ESCP leadPROPHER (Patient Reported Outcomes after Parastomal HErnia tReatment) - a prospective international cohort study

Background to project

A significant proportion of stoma patients develop a parastomal hernia (PSH), with reported rates varying widely from 5% to 50% due to heterogeneity in the definition and mode of diagnosis [1]. PSHs are symptomatic in 75% of these patients, causing a significant impact on quality of life due to issues with appliance fitting, leakage, skin excoriation and pain. They can also lead to emergency presentations with strangulation and obstruction.

PROPHER logoThe impact of PSH on patients has been highlighted by the recent ACPGBI Delphi process, and is the subject of an ACPGBI consensus statement [1, 2]. A major prospective NIHR-funded national study, CIPHER, is currently ongoing and aims establish both the incidence and impact of PSH, as well as exploring optimum surgical techniques to try and prevent their initial development after primary stoma creation.

There remains a pressing need to establish the optimum treatment of PSH. In particular, it is always not clear which patients should undergo surgical repair, and in those who do, the best technique of repair is yet to be established. There is wide variability in surgical behaviour when treating PSH, including aspects such as whether a mesh is used to reinforce the repair, and the optimum mesh material, trephine size and shape and plane of placement. Specific and/or new techniques have been published in small series by enthusiasts with promising results, but overall outcomes after surgical repair remain disappointing. The same challenges encountered with the initial definition and diagnosis of PSH also cause issues when trying to assess whether an intervention to treat PSH has been successful.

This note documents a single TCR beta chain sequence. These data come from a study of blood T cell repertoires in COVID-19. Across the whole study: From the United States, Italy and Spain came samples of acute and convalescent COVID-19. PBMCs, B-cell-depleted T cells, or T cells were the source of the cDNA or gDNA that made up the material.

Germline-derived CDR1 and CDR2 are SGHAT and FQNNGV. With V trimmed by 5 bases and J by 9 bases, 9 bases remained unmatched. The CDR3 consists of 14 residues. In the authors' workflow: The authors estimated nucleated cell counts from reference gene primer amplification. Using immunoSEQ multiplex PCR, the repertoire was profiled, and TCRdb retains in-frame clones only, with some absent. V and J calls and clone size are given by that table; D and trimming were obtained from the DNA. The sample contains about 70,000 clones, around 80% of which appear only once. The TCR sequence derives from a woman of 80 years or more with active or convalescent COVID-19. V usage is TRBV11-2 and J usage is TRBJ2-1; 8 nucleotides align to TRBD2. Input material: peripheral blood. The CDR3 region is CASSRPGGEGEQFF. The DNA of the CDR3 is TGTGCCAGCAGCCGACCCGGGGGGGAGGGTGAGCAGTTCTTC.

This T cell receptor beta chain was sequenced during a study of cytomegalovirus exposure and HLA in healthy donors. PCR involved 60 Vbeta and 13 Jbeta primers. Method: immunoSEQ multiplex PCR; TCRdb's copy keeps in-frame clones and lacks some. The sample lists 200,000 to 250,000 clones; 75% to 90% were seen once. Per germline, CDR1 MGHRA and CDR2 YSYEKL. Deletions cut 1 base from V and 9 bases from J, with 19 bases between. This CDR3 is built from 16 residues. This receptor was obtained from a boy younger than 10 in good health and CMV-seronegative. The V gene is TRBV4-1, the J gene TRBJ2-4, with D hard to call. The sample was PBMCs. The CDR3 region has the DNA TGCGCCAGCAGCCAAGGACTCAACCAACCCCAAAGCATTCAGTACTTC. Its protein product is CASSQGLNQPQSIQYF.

We propose a unique prospective international cohort study of PSH treatment, including both operative and non-operative interventions. This will utilise our existing global network of surgeons to obtain detailed information on the exact interventions used and short-term outcomes, then empower patients to provide their own medium and long-term outcomes data and to report whether their treatment was successful. This will provide a wealth of contemporaneous information that will improve our ability to counsel patients and facilitate improved selection of appropriate and personalised interventions for those with a PSH.

Download the PROPHER methodology here (PDF)

How to get involved in PROPHER

If you are interested in taking part in the PROPHER study you can sign up online - https://is.gd/propher_signup.

PROPHER on Twitter

https://twitter.com/PropherStudy

References

  1. ACPGBI Parastomal Hernia Group. Prevention and treatment of parastomal hernia: a position statement on behalf of the Association of Coloproctology of Great Britain and Ireland. Colorectal disease 2018; 20(S2):5-19.
  2. Tiernan J, Cook A, Geh I et al. Use of a modified Delphi approach to develop research priorities for the Association of Coloproctology of Great Britain and Ireland. Colorectal Dis 2014; 16: 965–70.